Despite a fresh-faced exterior, Emmanuel Macron is offering nothing beyond more of the same political privilege for the wealthy, argues Josh Newman
[Macron] has pushed a new kind of public language. But the content is old: deregulation, financial bonuses for the richest in society, and a lack of social security.
Such is the verdict of Iñigo Errejon, key member of Spanish left party, Podemos, in an interview with Alain Salles in Le Monde (23 March 2018). It is a brilliant summary of why we should all be extremely suspicious of Emmanuel Macron and the kind of politics that he represents.
It is impossible to avoid the word ‘centrist’ when talking about Macron. Despite how clearly it appears to define him and his type, it is a word without much substance, used pejoratively by critics from right and left and as a badge of honour by those who promote this kind of ‘third way’ politics. It was certainly a huge part of Macron’s election campaign that he was taking the best bits from the right and the left and it implicitly drew on the old hidden wolf of the ‘socially liberal fiscal conservative’.
Presumably his supposed left credentials come from his days as a senior figure in the Parti Socialiste where he was Minister of Economy and Finance until he left to pursue his own presidential campaign. Remembering that Macron presented himself as someone who was a break from the establishment and also someone who would borrow from left and right, there are two main reasons why neither of these portrayals are credible.
Firstly, he was a major participant in the rightward march of the PS and by the time he left the party had no real left wing credentials remaining. The second point is obvious but no less important: he was a senior minister in the government which directly preceded his own administration. It is therefore manifestly ridiculous for him to claim to represent any sort of split from the mainstream. Equally, if he is claiming to pick policies from the left and right to create something new, but is picking from a centrist party that is left only in name, then the result is a politics which has been completely widespread in recent decades: liberal conservatism with a smiley face. That said, he does not appear to be as practised as many of his global colleagues at the affable neoliberal smile.
His presidency so far has been a direct continuation of his previous work in government and as a deal-broker for Rothschild1. The ‘Macron Law’ of 2015 was a clear experiment in the tactics of corporate deregulation that have been at the forefront of his administration. This law contained many seemingly innocuous reforms, aimed at modernizing France’s business structure. Whilst it is true that professional legislation in France is extremely complex and bureaucratic in many ways, don’t let’s imagine that Macron’s aim is merely to sharpen up a cumbersome process for everybody.
Much like the present legislation he is trying to push through, it aimed at making life easier for employers. We should remember as well that this ‘Macron Law’ was carried through by the archaic ’49.3’ loophole in the French political system that allows decrees to be passed without parliamentary consultation, with the only democratic recourse being a vote to dissolve the government.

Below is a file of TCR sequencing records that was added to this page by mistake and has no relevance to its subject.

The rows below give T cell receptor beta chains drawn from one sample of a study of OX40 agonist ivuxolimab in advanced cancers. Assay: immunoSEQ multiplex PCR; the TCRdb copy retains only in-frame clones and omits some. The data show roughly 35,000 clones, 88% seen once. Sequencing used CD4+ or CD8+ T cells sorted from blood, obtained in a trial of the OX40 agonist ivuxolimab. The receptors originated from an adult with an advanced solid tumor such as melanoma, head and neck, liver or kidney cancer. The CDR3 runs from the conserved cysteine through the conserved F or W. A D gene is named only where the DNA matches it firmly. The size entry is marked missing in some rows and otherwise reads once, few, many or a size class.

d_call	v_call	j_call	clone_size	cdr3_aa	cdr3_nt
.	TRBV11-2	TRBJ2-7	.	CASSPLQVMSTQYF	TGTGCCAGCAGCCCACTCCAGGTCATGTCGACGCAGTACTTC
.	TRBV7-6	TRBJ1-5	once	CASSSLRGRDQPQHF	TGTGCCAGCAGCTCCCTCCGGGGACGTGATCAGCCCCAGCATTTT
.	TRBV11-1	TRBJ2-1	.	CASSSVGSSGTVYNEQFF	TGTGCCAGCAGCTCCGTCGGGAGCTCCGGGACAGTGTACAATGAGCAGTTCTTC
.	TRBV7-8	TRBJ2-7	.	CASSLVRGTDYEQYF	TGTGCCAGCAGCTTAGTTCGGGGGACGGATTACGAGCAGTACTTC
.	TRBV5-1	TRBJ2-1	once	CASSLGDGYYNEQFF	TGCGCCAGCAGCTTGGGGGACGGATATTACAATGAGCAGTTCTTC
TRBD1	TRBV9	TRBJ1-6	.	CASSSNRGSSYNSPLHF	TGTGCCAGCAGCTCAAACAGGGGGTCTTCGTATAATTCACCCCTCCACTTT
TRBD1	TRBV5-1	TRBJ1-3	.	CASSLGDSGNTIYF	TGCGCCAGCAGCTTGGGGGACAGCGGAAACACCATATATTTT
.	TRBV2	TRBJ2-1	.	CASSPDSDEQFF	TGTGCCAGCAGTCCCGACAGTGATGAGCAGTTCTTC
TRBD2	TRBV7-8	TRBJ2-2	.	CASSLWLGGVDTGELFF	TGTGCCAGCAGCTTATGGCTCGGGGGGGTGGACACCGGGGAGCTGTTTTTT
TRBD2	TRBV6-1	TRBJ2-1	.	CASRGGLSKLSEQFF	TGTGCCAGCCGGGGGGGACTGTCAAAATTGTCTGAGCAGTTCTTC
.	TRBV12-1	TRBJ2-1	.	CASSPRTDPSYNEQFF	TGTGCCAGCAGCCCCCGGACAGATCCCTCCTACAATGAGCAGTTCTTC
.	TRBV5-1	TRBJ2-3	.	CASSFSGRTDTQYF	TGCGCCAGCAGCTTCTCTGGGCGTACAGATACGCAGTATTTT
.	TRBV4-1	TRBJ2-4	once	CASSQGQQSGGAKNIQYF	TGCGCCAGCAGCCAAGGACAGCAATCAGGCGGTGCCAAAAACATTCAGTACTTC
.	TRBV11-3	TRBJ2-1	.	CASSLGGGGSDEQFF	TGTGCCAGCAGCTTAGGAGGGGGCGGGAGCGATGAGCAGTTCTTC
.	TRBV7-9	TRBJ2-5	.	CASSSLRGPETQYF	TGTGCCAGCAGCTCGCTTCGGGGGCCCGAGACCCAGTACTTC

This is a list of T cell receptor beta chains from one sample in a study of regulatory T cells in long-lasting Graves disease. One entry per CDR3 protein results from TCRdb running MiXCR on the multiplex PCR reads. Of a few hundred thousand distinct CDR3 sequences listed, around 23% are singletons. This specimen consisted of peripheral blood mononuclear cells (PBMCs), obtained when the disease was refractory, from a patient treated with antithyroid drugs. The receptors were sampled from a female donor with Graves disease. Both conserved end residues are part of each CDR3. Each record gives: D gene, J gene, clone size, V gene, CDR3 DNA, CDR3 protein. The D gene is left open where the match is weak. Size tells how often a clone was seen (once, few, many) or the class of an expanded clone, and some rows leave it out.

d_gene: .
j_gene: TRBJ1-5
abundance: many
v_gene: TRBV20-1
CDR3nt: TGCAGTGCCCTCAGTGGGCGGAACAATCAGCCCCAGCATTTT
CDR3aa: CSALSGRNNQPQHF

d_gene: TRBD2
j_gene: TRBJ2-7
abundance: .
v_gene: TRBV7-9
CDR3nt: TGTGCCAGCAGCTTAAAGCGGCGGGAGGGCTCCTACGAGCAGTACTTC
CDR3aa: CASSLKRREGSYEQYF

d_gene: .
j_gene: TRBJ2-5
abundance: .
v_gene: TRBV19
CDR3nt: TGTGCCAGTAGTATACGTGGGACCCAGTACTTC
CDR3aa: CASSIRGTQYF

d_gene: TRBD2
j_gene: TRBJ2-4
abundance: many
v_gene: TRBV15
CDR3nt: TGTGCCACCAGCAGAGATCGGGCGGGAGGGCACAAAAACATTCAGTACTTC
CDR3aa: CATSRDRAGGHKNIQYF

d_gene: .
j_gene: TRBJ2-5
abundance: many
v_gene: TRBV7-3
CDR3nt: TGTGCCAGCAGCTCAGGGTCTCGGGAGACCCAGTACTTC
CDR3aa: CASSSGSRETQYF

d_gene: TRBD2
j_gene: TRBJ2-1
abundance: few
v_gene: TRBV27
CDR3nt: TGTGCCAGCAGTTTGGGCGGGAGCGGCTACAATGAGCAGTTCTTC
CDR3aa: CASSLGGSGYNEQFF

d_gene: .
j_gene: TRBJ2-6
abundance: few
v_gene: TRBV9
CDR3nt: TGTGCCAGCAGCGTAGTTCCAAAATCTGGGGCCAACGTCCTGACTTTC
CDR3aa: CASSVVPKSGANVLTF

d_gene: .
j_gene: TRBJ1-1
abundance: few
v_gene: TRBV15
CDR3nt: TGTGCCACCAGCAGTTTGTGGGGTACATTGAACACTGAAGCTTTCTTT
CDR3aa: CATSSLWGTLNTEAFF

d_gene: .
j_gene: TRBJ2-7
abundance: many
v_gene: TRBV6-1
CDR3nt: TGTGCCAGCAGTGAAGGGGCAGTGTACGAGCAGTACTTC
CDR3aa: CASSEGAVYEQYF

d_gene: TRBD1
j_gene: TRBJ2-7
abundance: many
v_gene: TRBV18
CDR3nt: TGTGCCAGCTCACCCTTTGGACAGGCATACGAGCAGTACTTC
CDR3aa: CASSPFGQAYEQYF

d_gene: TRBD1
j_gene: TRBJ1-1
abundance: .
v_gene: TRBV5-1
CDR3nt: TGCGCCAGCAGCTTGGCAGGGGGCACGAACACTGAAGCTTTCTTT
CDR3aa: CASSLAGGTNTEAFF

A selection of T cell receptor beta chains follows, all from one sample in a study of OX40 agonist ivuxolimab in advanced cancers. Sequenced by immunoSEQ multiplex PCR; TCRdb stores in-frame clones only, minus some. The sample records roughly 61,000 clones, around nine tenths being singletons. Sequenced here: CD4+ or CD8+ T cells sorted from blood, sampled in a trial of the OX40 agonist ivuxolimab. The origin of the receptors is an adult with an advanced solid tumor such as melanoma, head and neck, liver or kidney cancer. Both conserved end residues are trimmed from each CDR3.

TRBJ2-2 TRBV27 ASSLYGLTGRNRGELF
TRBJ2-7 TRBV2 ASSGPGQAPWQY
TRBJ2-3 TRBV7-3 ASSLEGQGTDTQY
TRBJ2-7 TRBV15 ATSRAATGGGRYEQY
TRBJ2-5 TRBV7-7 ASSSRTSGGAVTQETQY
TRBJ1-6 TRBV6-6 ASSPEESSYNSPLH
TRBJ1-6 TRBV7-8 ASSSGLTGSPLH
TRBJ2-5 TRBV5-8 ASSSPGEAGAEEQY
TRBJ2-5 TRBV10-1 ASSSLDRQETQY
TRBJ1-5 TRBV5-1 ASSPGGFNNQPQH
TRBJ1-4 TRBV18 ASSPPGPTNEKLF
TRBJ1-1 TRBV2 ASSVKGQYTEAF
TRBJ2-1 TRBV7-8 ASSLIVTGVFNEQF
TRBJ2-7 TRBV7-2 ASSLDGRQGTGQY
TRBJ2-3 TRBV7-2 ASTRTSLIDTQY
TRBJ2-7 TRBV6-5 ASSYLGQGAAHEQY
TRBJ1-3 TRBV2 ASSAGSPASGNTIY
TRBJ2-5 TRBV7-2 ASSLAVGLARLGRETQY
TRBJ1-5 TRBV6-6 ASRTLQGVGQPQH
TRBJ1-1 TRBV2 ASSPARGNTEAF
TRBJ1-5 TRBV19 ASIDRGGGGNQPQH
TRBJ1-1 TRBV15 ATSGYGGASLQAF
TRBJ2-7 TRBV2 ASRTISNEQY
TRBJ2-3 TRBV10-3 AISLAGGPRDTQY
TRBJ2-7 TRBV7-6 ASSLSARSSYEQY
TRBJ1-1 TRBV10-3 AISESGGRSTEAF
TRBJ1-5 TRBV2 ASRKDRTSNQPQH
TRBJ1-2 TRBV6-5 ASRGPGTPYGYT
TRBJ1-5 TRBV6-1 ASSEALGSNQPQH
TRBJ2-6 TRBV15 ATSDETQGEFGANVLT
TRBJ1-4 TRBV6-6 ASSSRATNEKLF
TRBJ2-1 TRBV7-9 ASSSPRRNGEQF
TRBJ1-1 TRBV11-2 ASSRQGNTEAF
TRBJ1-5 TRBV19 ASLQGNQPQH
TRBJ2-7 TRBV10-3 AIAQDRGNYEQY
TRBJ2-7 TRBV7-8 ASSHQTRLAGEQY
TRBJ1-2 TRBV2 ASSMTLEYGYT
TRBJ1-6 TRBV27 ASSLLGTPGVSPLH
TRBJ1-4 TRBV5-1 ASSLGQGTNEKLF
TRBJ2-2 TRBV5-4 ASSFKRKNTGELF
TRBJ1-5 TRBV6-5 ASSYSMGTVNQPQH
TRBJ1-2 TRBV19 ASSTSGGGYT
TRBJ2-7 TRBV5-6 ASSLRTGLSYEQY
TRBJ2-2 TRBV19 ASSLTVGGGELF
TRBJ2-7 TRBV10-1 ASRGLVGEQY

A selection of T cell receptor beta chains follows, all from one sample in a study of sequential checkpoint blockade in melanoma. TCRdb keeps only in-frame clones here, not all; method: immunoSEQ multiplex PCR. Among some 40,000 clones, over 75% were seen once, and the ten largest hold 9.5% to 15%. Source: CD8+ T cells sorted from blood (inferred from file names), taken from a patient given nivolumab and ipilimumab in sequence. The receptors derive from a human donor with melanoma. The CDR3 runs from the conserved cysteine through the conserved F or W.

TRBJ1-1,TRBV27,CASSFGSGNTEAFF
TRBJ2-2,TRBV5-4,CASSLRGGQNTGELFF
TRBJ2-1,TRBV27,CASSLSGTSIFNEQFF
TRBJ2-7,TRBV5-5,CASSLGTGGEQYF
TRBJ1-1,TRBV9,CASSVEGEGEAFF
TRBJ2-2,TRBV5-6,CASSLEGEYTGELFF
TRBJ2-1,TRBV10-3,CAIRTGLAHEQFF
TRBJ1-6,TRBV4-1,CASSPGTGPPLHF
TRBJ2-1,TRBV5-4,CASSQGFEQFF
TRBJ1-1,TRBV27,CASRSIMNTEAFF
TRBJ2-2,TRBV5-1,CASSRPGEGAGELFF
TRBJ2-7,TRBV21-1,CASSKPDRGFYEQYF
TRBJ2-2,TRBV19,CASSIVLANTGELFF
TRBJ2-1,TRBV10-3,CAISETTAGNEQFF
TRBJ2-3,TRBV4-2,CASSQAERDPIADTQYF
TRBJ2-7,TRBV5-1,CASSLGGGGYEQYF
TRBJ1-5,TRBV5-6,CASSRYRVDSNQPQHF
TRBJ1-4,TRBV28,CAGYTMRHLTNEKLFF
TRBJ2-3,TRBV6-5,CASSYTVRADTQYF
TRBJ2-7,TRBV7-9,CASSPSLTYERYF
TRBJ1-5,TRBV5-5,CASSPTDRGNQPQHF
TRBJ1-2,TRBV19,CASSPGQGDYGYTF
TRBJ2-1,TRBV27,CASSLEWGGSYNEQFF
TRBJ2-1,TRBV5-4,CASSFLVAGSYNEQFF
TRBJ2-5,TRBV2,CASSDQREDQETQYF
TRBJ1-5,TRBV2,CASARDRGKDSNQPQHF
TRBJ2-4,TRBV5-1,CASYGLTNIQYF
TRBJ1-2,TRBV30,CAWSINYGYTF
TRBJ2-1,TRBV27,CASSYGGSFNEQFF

At a simple level, employers in France complain that it is so difficult to fire workers that they are reluctant to hire people. This is used to explain why French unemployment levels are around double those of Britain and Germany. But we know that in the UK employment figures are distorted by the amount of precarious unemployment, so we should be suspicious of comparisons of this kind.
We have to ask ourselves: is a slight boost in national economic productivity really a good trade-off for employers being more easily able to fire workers? After all, unless you believe in the good old trickle-down theory, we know where the benefits of a ‘modernized’ economy will end up. France is already one of the world's strongest economies, loosening restrictions for employers will not improve the distribution of wealth.
This is why the current industrial action across France is so important and why Macron’s current task has been likened to Margaret Thatcher’s breaking of the miners’ strikes in the UK. It is about much more than a transparent loosening of economic bureaucracy; it is about the neoliberal project to take French society in a direction where political power is completely tied to economic power and taken out of the hands of workers.
Aside from the mass strike action planned over the next few weeks, there is good reason to think that Macron’s actual popularity is much weaker than the presidential election results would suggest. It is well known that many people voted for Macron in the second round only as a measure against the prospect of a LePen presidency, but more recently he has experienced a drop in popularity and made losses in all but one seat in the recent legislative elections.
A short glance back in time should show us that there is nothing new in a convincing, competent, sharper candidate bursting with policies of neoliberal reform being very popular in their initial campaign and then losing popularity once in office. It happened to Tony Blair, to David Cameron, to Nicolas Sarkozy, and it will happen to Macron too.
This is a president who has openly said that what France needs is more young people seeking to be millionaires. To be clear, this is not a call for a healthy, ambitious workforce but rather the dream of maximum consolidation of wealth at the top of society. It is an old trick and it cannot be allowed to pass.
 A position in which he became millionaire in one stroke by overseeing a deal with Nestlé in 2010.
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